I carve into live trees all the time and have done many of them over the years. I have never lost a tree yet in fact most of them are even healthier than before they were carved. It is true that the bark will eventully grow over the carving that is why it is important to carve into mature tree's. The thing is not to girdle the tree that is interupt the flow of sap from the roots to the leafs. I use a formular of only one third of the tree for the carving. Hope this helps
                  Colin
                  Jim - The Doing is as much fun as the Viewing!
                  Jackson, MS

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                  • #10
                    Re: Is it possible to carve into live trees?

                    I would love to see some pictures of wood spirits done years ago to see how they look after the tree has grown into it some.

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                    • #11
                      Re: Is it possible to carve into live trees?

                      1/3 formula? width, depth, height?

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                      • #12
                        Apple Tree stump

                        Hi,

                        I have a question that kinda falls into this realm too. Hope you don't mind me posting it here...

                        My Dad cut down an old apple tree in his back yard and left a few feet of the trunk. I want to carve it, but I'm not sure if I need to wait a while or if it can be done right away? Any suggestions?

                        I also read online that it's a good idea to cut a V in the back side of the trunk to keep the front of the sculpture from cracking as it dries... any thoughts on that?

                        Thanks,

                        Deb.

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                        • #13
                          Re: Is it possible to carve into live trees?

                          Tree anatomy
                          1. Water and mineral nutrients coming up from the root system are moving upward in the most recent 10-20 years of wood cells in the tree trunk. The destination, for the most part, is the part of crown directly above any place on the trunk. The rest of the trunk wood cells are full of water but it just sits there.
                          2. The sugars from photosynthesis, and other goodies, are moved out of the leaves to destinations like flowers, fruits and seeds. Some also travels down the trunk in the inner layer of the bark, the living secondary phloem, the destination being the roots. Cutting through all the bark to the wood effectively starves a part of the root system below the removed piece of bark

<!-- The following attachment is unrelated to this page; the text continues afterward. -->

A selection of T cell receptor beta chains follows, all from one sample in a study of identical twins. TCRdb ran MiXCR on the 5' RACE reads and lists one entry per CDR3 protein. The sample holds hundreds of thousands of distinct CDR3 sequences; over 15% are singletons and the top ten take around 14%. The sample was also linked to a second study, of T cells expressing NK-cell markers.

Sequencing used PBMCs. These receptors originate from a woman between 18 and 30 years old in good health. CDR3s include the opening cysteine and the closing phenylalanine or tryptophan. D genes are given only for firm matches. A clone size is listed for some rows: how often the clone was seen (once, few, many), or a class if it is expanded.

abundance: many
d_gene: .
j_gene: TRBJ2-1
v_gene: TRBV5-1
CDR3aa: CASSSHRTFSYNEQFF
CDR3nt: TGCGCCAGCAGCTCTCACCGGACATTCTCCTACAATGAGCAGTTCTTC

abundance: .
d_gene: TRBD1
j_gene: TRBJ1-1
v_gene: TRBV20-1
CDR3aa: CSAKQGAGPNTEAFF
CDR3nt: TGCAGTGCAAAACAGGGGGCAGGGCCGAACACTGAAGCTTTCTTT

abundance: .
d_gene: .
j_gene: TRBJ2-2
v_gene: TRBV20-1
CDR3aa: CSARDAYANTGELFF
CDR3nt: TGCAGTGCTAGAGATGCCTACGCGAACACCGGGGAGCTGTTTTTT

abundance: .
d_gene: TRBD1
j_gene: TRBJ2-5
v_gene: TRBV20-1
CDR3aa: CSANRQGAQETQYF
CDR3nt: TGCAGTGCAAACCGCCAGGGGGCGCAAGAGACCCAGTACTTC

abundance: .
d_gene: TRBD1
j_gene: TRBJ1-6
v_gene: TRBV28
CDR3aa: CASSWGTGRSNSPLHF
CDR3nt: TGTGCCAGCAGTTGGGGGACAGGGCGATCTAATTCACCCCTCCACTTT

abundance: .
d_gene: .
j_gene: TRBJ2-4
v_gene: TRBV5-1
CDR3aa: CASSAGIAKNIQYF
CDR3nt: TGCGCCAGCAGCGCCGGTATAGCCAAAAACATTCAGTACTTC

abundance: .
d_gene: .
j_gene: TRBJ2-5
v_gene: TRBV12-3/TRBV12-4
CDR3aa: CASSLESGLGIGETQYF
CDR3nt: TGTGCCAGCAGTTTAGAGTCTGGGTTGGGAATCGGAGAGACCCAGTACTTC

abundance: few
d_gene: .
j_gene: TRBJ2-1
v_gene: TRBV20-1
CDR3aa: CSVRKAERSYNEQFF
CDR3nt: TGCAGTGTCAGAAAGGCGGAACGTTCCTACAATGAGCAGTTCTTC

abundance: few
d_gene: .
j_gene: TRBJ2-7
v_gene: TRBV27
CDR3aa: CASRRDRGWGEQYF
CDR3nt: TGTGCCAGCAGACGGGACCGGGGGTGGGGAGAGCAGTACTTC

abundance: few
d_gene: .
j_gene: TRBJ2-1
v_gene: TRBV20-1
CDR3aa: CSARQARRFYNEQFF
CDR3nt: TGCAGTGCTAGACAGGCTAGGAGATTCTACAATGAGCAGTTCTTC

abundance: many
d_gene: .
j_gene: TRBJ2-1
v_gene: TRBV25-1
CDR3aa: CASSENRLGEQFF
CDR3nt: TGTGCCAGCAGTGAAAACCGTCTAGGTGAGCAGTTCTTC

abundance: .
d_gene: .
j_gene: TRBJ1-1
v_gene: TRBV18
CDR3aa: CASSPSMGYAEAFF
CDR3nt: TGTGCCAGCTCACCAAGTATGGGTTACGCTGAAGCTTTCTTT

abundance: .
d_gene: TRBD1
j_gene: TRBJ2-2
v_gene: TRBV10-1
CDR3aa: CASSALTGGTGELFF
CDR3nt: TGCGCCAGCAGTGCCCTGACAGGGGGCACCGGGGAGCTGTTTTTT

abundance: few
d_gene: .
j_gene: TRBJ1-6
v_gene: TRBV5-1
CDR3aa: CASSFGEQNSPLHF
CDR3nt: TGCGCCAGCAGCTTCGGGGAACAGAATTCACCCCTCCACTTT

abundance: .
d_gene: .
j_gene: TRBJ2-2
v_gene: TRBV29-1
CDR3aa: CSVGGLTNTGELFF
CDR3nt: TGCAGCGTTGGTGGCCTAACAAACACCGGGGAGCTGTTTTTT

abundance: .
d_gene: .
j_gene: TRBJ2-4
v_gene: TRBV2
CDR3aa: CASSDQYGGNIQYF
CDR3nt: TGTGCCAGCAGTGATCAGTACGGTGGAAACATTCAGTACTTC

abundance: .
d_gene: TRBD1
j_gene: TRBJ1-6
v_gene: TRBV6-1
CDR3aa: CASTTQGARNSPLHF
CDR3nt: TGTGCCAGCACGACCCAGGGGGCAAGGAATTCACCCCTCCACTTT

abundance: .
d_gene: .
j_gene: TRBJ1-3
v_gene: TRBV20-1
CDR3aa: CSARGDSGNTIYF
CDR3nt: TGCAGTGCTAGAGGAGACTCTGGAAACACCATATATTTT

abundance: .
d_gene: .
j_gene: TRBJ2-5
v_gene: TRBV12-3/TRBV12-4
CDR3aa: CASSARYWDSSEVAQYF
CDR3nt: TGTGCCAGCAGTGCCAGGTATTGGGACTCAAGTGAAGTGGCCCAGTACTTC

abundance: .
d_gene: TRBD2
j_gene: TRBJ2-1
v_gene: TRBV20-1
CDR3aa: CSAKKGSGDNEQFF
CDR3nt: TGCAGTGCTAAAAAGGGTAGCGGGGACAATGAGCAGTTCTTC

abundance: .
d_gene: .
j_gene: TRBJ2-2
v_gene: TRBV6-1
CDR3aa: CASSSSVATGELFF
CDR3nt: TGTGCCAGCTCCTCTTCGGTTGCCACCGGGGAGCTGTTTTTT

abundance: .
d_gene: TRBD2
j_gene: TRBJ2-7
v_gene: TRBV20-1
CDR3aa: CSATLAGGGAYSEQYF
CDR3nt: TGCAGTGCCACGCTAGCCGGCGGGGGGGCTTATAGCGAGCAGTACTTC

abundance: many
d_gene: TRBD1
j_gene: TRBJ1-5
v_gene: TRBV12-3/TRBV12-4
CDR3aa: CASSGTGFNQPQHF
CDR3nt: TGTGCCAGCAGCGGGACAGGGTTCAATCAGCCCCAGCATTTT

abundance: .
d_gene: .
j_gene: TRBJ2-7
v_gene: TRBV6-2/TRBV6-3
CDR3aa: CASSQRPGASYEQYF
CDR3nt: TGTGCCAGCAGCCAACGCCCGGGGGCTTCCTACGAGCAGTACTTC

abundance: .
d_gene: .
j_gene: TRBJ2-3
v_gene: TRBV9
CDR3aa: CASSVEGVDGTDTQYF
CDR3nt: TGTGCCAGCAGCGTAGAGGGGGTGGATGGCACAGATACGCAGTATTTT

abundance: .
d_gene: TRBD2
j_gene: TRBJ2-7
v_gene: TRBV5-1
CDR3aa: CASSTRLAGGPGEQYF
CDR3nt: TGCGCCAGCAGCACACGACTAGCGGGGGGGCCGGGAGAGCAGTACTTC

3. The vascular cambium is the slippery living layer between the bark and the wood. Cell division here makes both wood (secondary xylem) and "bark", (secondary phloem) in a sort of alternate fashion.
                          4. True, there is some lateral, left/right movement possible of both the water flow up and the nutrition flow down. As pointed out above, I would not risk more than 1/3 of the circumference and I would go to great lengths to keep out bacteria, fungus and virus..
                          = =
                          Carving stump logs. Totem pole style, it is convention to cut 1/4 to 1/3 of the "ugly" side out to the core. This relieves some (not all) of the drying stress. For cosmetic reasons, you might conside a single vertical chainsaw cut to the center. In WRC, the cut was/is usually made on the south side of the log as there are more branches/knots there than on the north facing side of the log.
                          Brian T

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                          • #14
                            Re: Is it possible to carve into live trees?

                            I'd keep an eye out for the Lorax; just saying....... Mike
                            Matthew

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                            • #15
                              Re: Is it possible to carve into live trees?

                              Ah Mike. I had to look it up. Makes me feel like my life has been diluted with things of lesser worth for a very long time.
                              I cut no trees. I use wood that nobody wants for anything else. There is a huge quantity of it.
                              The useful cut volume must be stupendous.
                              Brian T